Finding Silence in Post-Twitter Life

Should Quakers still be on social media? In this bonus episode, author and professor Wess Daniels talks about why he left Facebook and Twitter, and how he’s encouraging his students to take a step back from the algorithm to explore an age-old Quaker practice: silence.

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After you listen, tell us what you thought of this episode in the comments below and check out the transcript for discussion questions!

Download the transcript and discussion questions.

Discussion questions:

  1. Speaking about social media platforms, Wess Daniels says, “I don’t think they’re neutral.” How does that statement sit with you and your experience of social media?
  2. Wess talks about silence as a method of resistance. What could that look like in your life?


Hey everyone! Georgia here with a special bonus episode. As promised, I’m back in your feed to share some stories in between seasons 1 and 2.

And today I’m bringing you a continuation of a thread we explored throughout season 1 — how Friends interact in online spaces. Today, I’m sharing an interview with Wess Daniels, who has some really rich things to say about how Quakers think about and interface with social media.

Wess Daniels is an author and a professor at Guilford College and you may remember hearing from him on our very first episode — “Who Are Modern Quakers?” 

I spoke to him again for our episode about Online Quaker Communities — where we talked about Twitter and Mastadon and Reddit and some other stuff, but we ran out of space to include this interview, so I’m really excited to share portions of it with you today.

Wess has really thought about how social media is influencing us. As these platforms commodify users, Wess has become increasingly uneasy with the ethics of participating in social media and in fact, he suggests that not using them is an act of resistance that Quakers need to consider. 

Here is our conversation:


Wess Daniels

I think that there is work for Friends to do, at least, at least at the community level, at least at the monthly meeting level, in terms of thinking about what this looks like for us and how do we want to be online as a meeting and how how is it impacting our lives in our children’s lives cause it is.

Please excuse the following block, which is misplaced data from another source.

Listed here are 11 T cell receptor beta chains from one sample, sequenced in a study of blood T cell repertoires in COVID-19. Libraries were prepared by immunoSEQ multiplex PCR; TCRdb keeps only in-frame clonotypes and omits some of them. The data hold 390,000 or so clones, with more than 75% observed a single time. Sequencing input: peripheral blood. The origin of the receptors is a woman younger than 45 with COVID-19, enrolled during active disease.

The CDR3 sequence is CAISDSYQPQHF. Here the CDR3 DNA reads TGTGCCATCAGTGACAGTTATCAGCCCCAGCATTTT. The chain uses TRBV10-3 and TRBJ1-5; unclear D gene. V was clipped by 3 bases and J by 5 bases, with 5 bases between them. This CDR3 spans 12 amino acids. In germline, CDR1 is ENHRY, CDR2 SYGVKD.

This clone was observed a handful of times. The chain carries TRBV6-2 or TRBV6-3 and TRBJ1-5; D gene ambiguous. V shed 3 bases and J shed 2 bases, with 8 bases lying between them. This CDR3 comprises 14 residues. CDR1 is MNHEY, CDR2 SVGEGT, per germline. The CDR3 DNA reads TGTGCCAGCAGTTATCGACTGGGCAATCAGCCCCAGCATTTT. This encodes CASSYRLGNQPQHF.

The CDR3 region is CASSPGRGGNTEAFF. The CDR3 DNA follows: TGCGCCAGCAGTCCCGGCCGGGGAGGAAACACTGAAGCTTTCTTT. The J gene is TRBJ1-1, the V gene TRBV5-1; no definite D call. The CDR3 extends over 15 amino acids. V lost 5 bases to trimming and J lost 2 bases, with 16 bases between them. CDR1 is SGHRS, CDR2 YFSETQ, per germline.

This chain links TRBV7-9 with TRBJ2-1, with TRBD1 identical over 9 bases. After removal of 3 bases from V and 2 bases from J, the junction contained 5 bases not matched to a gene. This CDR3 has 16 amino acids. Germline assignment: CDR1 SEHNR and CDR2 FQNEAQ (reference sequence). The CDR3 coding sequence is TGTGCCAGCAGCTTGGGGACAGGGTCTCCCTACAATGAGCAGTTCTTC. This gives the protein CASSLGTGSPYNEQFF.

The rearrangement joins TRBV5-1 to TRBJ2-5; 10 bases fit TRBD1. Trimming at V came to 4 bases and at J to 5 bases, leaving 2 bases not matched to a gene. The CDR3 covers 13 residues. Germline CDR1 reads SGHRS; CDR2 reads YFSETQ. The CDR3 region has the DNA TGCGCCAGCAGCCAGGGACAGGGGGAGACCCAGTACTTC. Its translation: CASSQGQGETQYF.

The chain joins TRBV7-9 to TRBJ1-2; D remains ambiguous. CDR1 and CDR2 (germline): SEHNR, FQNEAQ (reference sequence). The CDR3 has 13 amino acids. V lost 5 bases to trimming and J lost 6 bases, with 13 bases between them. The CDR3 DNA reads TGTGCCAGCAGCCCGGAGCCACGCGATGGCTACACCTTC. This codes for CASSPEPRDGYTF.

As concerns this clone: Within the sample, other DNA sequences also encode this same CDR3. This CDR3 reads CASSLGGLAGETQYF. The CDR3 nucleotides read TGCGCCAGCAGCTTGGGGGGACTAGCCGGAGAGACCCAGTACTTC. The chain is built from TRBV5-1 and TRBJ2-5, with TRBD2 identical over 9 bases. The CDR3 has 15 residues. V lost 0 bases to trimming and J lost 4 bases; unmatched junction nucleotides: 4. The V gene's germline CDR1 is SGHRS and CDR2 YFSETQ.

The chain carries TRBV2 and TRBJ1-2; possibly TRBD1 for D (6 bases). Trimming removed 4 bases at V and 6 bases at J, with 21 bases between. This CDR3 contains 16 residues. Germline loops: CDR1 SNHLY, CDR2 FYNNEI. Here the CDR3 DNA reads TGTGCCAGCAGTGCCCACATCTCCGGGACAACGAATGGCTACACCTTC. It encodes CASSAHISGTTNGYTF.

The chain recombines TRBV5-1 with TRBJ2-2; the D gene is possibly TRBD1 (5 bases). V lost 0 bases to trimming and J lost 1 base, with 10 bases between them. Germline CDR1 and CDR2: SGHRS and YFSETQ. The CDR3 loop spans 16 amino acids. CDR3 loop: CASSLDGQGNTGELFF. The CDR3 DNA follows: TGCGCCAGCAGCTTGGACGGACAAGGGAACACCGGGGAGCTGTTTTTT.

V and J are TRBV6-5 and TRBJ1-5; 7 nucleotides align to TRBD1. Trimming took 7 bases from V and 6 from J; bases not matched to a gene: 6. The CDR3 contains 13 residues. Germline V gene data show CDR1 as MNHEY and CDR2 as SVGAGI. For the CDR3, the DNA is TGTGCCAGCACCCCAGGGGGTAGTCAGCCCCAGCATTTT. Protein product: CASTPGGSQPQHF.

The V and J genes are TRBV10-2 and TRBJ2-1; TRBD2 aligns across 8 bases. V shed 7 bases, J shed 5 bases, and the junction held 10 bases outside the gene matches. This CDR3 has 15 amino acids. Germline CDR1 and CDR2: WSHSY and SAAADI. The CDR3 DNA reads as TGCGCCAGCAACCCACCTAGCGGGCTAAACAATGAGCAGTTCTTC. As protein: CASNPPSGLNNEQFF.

One thing to know about Wess is that he’s been in the social media space for some 23 years.


I started a Xanga blog in like 2000, 2001.


He was a youth pastor at the time and some of the kids in his youth group were also blogging. Wess stuck with it through years of higher education, earning a masters and a PhD…though he’s not still blogging on Xanga. 


The blog or website became really a place for me to write out what I was working on in school. I really found it a perfect place to practice writing. I mean there wasn’t that many people reading my blog, so it was a place where I could kind of experiment. And mostly, you know, people gave really positive feedback and, and out of that community started to develop.


As this online community of Friends grew, Wess was introduced to other branches of Quakerism, finding commonalities that he didn’t know existed. 


I saw it as a way of like, you know, where were all of these different branches, and Quakerism had kind of built up into these silos, blogs and then social media in a way were kind of like flying underneath the silos was a way to sort of like burrow connections down underneath all of these sorts of blockades in a way to relationship. 


Some friendships in that community moved offline for Wess, but they also expanded online with the emergence of a then-new social network called Twitter.

So when did you join Twitter and what kind of what was the community like there?


It was early, you know, it was still like, you were getting SMS updates, and you know, things like that, which is pretty, pretty amazing. And it was, it was an extension of blogging, for sure. I mean, it was very much, a lot of the same people who had blogs who were very active online, we all jumped onto Twitter and started interacting with each other there, sharing, posting links to the blogs that we’d written or blog posts that we’d written, sharing stuff that other people have written retweeting that, and kind of amplifying each other’s messages a little bit more, which was kind of a cool, you know, a cool new thing that you could do at the time. Yeah, and really trying to use Twitter for what I think the original intention was, which was to, you know, microblog and build connections with people.


As we learned on our Online Quaker Communities episode, there were Friends on Twitter who started looking out for Quaker references. They answered questions about Quaker faith and practice, and connected seekers with meetings and other resources.


I think probably in some ways, the Quaker tradition lends itself to, you know, as early Friends called it, publishers of truth. And then you have something like Twitter come where the that community and that population’s already present. And so it didn’t take much to make the jump to Twitter. 

I would say up until Elon Musk really that it was a pretty robust space.



A lot of Quakers, a lot of people in general, left Twitter in the wake of the Elon Musk takeover, mass layoffs, etc. These were big reasons why Wess also decided to stop using Twitter, now known as X. He’d already left Facebook.


I’d been feeling uncomfortable for quite some time in my participation on Facebook. When I start to think about the organization, Facebook as an organization, it doesn’t align with any of my commitments. I don’t have to be on here. I, you know, this is, this is not a place that I’m like, required to be, and so I just deactivated my account.